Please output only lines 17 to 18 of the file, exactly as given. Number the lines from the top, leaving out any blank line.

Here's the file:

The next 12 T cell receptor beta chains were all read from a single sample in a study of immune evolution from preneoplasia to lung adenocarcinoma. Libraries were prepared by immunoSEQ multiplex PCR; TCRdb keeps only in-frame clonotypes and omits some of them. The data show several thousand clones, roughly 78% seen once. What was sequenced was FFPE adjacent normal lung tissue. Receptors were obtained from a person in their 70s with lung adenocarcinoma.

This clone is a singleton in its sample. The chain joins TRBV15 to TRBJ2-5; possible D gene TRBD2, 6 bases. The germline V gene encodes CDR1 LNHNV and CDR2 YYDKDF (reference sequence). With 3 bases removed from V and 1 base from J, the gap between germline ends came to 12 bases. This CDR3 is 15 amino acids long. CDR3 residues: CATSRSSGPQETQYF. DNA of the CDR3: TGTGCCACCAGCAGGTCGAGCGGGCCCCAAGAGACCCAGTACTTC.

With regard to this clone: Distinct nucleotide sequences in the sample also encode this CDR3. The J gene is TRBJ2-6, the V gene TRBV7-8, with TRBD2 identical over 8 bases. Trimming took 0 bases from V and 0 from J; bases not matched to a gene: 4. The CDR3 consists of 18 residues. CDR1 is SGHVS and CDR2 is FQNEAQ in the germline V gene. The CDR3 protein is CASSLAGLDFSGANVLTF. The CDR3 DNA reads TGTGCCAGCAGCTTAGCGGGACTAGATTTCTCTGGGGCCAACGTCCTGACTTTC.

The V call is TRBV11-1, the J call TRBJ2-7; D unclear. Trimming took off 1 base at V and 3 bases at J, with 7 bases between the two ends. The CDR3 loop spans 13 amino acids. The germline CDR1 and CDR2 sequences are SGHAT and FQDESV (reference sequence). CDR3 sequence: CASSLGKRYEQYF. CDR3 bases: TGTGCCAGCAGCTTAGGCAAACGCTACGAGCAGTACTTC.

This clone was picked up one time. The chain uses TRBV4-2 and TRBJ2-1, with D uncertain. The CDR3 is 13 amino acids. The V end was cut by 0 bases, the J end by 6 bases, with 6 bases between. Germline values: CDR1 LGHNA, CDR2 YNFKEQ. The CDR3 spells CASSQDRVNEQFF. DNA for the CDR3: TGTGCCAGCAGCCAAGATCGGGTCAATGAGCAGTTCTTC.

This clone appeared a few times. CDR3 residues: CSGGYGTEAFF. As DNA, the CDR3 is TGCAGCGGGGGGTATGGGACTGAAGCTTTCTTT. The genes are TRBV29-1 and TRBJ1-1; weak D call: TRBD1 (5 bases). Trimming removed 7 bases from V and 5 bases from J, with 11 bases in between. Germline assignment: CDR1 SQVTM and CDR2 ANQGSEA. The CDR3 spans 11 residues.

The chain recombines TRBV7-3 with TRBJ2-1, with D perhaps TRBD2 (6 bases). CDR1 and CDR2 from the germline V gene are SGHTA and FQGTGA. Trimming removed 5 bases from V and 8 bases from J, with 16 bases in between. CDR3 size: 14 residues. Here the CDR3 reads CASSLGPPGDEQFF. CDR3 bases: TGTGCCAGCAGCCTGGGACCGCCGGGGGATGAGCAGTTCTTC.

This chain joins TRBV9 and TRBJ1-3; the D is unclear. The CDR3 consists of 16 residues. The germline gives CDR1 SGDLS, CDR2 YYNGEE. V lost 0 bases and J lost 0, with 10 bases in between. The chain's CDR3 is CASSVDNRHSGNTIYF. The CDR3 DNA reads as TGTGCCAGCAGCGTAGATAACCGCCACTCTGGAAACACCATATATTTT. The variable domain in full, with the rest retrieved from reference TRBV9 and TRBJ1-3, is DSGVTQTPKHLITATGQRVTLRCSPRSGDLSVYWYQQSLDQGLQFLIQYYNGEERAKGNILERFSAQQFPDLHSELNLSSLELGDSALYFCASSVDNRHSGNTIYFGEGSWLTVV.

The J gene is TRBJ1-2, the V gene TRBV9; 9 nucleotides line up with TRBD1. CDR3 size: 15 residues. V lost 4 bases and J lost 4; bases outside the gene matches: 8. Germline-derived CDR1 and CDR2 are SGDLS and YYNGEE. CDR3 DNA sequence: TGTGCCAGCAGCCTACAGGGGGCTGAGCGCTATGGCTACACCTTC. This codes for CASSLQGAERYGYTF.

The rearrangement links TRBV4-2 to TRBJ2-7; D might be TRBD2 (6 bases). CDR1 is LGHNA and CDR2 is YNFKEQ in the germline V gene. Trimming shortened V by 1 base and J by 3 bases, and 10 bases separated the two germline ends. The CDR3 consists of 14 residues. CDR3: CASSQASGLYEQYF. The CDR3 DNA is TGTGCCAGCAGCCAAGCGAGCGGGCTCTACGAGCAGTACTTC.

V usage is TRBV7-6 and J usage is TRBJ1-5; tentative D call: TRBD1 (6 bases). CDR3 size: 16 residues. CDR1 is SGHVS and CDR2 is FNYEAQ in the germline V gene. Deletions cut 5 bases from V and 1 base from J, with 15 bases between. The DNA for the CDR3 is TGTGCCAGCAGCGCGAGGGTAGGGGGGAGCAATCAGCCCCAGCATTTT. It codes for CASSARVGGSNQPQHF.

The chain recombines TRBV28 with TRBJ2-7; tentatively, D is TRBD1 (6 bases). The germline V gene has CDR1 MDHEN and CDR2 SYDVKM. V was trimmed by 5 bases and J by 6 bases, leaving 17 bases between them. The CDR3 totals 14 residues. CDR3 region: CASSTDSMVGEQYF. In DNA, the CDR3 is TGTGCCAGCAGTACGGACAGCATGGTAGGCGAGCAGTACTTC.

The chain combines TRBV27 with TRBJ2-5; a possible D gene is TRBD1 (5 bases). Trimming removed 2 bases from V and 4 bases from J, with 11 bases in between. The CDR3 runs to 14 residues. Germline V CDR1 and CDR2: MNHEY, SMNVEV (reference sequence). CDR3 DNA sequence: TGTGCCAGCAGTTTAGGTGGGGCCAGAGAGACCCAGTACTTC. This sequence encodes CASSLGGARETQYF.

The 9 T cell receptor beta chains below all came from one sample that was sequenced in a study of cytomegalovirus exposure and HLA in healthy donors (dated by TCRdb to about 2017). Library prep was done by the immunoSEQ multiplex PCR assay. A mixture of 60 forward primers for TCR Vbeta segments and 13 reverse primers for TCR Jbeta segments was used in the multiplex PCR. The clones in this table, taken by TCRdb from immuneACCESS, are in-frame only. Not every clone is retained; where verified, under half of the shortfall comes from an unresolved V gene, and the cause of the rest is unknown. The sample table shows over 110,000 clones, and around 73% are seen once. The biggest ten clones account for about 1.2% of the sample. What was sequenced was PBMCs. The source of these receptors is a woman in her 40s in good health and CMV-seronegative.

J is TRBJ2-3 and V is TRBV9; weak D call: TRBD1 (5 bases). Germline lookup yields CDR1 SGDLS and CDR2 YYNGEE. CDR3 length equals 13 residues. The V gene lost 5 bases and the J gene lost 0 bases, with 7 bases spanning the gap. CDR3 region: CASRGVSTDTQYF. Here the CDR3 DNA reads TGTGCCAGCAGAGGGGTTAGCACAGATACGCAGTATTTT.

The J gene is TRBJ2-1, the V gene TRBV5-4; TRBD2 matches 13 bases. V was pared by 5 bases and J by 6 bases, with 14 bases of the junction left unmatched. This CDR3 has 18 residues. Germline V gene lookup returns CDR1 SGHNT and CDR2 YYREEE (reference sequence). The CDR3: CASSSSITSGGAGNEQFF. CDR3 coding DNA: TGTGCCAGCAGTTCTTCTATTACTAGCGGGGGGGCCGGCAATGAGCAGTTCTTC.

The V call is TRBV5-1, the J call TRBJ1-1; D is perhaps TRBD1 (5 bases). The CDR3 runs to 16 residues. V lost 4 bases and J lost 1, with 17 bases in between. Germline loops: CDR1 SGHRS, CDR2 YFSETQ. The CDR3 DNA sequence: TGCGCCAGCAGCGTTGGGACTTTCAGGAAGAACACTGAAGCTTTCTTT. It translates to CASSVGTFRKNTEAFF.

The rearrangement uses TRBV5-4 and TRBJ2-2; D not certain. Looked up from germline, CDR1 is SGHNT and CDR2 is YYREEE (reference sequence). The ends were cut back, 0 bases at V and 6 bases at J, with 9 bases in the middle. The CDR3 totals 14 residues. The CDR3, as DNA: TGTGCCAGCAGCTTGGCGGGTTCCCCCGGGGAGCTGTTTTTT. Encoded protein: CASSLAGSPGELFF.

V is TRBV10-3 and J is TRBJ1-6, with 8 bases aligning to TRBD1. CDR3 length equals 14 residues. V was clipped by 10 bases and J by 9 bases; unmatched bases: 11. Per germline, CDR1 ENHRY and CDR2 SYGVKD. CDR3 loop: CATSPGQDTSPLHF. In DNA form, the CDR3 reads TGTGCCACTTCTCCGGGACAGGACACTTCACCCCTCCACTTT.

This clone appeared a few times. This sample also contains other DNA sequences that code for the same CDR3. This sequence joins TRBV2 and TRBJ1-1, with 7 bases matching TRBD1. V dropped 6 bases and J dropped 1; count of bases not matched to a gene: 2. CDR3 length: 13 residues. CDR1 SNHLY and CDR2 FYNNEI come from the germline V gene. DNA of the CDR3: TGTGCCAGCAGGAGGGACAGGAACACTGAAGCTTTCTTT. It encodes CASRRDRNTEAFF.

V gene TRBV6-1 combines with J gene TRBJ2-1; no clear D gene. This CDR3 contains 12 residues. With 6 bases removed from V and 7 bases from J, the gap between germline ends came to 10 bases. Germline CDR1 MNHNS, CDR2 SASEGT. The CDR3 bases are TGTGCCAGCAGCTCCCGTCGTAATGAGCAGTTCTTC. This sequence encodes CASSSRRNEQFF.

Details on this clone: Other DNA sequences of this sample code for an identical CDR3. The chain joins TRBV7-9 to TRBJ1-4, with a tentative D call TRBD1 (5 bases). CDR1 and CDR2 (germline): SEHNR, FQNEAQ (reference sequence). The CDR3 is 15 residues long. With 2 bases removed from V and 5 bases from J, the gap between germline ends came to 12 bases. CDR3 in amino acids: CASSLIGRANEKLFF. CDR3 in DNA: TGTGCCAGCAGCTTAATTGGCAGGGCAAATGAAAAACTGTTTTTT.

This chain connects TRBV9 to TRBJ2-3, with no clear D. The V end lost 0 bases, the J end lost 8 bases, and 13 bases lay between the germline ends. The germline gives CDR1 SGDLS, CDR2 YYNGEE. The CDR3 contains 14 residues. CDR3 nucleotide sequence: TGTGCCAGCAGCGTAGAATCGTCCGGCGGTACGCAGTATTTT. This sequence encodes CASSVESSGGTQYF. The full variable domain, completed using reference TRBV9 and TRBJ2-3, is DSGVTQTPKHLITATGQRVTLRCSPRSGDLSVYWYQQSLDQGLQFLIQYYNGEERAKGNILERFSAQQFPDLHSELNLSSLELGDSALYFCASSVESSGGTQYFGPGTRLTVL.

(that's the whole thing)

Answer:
The V call is TRBV5-1, the J call TRBJ1-1; D is perhaps TRBD1 (5 bases). The CDR3 runs to 16 residues. V lost 4 bases and J lost 1, with 17 bases in between. Germline loops: CDR1 SGHRS, CDR2 YFSETQ. The CDR3 DNA sequence: TGCGCCAGCAGCGTTGGGACTTTCAGGAAGAACACTGAAGCTTTCTTT. It translates to CASSVGTFRKNTEAFF.

The rearrangement uses TRBV5-4 and TRBJ2-2; D not certain. Looked up from germline, CDR1 is SGHNT and CDR2 is YYREEE (reference sequence). The ends were cut back, 0 bases at V and 6 bases at J, with 9 bases in the middle. The CDR3 totals 14 residues. The CDR3, as DNA: TGTGCCAGCAGCTTGGCGGGTTCCCCCGGGGAGCTGTTTTTT. Encoded protein: CASSLAGSPGELFF.